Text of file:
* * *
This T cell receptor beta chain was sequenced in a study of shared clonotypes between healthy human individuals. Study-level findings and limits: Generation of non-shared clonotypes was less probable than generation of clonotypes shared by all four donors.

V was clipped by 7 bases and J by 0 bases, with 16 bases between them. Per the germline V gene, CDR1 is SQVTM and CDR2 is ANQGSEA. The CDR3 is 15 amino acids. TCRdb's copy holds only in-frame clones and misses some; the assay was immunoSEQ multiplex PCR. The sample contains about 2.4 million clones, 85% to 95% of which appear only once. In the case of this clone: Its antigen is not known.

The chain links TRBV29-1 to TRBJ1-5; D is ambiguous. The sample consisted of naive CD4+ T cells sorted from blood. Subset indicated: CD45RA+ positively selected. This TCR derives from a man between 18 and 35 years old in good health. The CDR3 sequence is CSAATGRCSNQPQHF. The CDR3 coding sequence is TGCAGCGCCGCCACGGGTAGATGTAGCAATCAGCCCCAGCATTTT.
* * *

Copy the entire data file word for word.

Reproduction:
This T cell receptor beta chain was sequenced in a study of shared clonotypes between healthy human individuals. Study-level findings and limits: Generation of non-shared clonotypes was less probable than generation of clonotypes shared by all four donors.

V was clipped by 7 bases and J by 0 bases, with 16 bases between them. Per the germline V gene, CDR1 is SQVTM and CDR2 is ANQGSEA. The CDR3 is 15 amino acids. TCRdb's copy holds only in-frame clones and misses some; the assay was immunoSEQ multiplex PCR. The sample contains about 2.4 million clones, 85% to 95% of which appear only once. In the case of this clone: Its antigen is not known.

The chain links TRBV29-1 to TRBJ1-5; D is ambiguous. The sample consisted of naive CD4+ T cells sorted from blood. Subset indicated: CD45RA+ positively selected. This TCR derives from a man between 18 and 35 years old in good health. The CDR3 sequence is CSAATGRCSNQPQHF. The CDR3 coding sequence is TGCAGCGCCGCCACGGGTAGATGTAGCAATCAGCCCCAGCATTTT.